The number of reported cases of polio is now the highest it has been for more than a decade, and at least some of the blame has to go to the CIA for using health workers as a cover for some of their covert operations.
As world health officials struggle to respond to the Ebola epidemic, Pakistan has passed a grim milestone in its efforts to combat another major global health crisis: the fight against polio.
Over the weekend, Pakistan logged its 200th new polio case of 2014, the nation’s highest transmission rate in more than a dozen years. The spread has alarmed Pakistani and international health experts and is prompting fresh doubt about the country’s ability to combat this or future disease outbreaks.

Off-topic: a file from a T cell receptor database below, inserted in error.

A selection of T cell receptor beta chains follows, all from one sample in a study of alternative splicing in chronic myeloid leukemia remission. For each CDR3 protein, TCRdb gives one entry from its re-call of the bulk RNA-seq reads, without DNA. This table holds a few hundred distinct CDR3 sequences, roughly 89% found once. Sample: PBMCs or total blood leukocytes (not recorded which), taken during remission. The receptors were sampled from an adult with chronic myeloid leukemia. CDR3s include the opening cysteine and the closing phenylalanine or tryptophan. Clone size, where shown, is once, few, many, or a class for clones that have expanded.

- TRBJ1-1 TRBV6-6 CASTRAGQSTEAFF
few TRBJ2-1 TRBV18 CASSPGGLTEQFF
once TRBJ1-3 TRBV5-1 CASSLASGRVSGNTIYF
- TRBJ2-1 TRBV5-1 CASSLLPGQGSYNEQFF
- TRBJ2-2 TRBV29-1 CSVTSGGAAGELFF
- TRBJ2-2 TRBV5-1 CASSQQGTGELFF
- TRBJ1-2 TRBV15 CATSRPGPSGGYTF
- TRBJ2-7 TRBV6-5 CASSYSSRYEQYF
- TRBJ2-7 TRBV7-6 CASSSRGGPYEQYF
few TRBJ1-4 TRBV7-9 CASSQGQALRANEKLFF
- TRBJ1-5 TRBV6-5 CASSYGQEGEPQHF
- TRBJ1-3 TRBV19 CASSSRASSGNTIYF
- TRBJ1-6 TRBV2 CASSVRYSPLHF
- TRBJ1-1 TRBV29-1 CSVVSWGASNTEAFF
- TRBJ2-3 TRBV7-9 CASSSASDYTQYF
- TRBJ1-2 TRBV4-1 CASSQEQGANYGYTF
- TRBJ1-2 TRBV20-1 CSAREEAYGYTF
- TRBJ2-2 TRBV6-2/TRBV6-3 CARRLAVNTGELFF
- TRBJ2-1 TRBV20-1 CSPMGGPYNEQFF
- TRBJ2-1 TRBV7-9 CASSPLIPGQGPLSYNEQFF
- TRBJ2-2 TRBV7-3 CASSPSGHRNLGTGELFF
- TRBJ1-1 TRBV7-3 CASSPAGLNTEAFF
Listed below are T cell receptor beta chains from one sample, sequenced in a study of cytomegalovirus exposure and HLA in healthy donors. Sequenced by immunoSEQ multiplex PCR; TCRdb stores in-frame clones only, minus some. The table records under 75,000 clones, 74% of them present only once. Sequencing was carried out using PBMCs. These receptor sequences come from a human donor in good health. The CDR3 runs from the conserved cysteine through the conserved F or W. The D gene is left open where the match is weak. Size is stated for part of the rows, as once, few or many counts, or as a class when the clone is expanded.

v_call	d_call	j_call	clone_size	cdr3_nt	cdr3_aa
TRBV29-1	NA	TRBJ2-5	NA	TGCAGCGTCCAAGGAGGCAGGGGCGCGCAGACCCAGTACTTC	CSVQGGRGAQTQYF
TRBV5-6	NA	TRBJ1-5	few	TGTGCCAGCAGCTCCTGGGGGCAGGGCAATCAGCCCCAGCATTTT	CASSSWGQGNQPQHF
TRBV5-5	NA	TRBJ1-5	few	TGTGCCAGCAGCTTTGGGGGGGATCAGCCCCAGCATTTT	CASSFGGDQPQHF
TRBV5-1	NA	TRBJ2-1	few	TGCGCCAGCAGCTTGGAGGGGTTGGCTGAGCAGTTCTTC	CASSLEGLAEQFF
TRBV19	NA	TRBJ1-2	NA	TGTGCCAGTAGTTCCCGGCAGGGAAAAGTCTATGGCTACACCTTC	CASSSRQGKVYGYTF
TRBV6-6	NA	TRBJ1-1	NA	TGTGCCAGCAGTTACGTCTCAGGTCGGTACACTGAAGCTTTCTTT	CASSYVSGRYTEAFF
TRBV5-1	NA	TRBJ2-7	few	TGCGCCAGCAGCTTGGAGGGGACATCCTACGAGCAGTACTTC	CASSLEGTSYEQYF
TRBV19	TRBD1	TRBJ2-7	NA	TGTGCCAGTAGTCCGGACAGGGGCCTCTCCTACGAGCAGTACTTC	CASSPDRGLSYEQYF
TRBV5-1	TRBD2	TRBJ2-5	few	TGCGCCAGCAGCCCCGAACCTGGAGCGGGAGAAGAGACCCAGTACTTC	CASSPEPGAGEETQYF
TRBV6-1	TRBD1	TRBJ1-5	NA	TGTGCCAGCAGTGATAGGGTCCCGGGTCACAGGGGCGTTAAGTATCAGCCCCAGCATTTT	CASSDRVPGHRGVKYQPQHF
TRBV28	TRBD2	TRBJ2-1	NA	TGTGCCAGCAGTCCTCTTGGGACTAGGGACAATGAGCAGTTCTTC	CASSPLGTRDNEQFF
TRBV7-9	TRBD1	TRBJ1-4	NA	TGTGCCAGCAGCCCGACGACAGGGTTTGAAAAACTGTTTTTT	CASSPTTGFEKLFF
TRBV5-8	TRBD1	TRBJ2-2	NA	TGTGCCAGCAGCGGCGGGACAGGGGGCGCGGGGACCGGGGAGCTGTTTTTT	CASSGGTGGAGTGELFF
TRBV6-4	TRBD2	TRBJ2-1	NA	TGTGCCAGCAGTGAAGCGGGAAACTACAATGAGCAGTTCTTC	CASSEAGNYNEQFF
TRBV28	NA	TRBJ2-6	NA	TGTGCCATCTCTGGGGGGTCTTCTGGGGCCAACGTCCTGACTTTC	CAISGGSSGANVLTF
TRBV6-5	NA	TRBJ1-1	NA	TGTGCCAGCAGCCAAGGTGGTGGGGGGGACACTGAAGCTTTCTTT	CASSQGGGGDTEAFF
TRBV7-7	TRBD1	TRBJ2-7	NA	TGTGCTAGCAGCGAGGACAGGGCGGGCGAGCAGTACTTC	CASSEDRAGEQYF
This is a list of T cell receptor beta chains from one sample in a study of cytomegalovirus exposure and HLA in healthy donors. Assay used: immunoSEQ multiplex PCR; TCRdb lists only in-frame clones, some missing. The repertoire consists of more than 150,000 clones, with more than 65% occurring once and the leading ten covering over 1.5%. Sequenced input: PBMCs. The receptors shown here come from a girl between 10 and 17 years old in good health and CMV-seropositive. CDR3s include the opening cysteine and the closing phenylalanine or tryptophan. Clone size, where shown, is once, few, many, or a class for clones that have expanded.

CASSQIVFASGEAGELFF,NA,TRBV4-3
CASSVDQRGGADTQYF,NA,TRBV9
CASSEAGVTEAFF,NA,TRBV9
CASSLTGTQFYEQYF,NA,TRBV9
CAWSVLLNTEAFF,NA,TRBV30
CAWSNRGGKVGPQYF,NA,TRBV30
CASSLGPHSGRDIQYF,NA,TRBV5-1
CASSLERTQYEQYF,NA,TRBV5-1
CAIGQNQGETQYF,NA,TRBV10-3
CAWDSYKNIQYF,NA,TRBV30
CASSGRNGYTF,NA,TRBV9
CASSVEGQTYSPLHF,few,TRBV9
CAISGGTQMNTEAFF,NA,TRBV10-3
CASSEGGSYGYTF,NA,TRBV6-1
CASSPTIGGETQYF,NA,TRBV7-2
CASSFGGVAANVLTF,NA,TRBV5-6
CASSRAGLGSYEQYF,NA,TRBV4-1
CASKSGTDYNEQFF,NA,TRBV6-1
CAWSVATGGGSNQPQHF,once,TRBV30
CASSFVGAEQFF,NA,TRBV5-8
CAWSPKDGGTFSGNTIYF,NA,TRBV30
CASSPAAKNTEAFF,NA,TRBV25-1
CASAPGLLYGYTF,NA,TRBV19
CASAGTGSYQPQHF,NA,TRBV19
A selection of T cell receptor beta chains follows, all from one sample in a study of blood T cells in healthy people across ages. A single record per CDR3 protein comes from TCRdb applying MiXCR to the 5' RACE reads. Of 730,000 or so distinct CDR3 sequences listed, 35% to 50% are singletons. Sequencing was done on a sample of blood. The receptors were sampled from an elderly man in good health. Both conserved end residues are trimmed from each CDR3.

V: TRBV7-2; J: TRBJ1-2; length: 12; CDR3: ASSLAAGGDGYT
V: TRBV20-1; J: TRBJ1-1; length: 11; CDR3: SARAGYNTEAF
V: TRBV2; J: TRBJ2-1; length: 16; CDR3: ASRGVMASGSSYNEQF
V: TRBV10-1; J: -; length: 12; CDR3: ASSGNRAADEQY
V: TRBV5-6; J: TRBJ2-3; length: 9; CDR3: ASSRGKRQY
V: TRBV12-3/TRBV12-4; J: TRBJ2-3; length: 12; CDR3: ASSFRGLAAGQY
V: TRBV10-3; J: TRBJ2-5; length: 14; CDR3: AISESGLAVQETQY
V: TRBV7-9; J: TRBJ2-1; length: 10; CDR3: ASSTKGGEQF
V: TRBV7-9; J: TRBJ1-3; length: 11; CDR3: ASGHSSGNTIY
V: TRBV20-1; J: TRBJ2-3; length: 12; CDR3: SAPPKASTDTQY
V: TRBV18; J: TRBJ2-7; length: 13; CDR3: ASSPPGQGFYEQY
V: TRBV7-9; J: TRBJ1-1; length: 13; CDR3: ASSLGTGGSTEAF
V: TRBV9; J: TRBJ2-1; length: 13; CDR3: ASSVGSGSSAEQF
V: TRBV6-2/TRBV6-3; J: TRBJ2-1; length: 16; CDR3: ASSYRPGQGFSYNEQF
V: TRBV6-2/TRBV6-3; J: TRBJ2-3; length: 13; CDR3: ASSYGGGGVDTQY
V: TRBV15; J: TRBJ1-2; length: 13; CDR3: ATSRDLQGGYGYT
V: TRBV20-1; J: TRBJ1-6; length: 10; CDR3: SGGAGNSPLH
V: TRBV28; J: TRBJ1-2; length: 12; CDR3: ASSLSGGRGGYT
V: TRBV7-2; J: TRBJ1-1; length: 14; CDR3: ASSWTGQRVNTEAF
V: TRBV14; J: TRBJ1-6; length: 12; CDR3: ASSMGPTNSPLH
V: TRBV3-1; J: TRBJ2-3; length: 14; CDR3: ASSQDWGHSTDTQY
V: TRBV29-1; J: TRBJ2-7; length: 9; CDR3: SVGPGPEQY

By Tuesday, the number of new polio cases in Pakistan stood at 202, and officials are bracing for potentially dozens of other cases by year’s end. Pakistan now accounts for 80 percent of global cases and is one of only three countries at risk of exporting the disease outside its borders, according to the World Health Organization.
In far-flung areas of the country, some parents and religious leaders are skeptical of the vaccine, requiring considerable face-to-face outreach by vaccination teams.
But the Pakistani Taliban and other Islamist militants have waged a brutal campaign against those teams, killing more than 50 health workers and security officials since 2012. The attacks began after it was discovered that the CIA had used a vaccination campaign to gain information about Osama bin Laden’s whereabouts.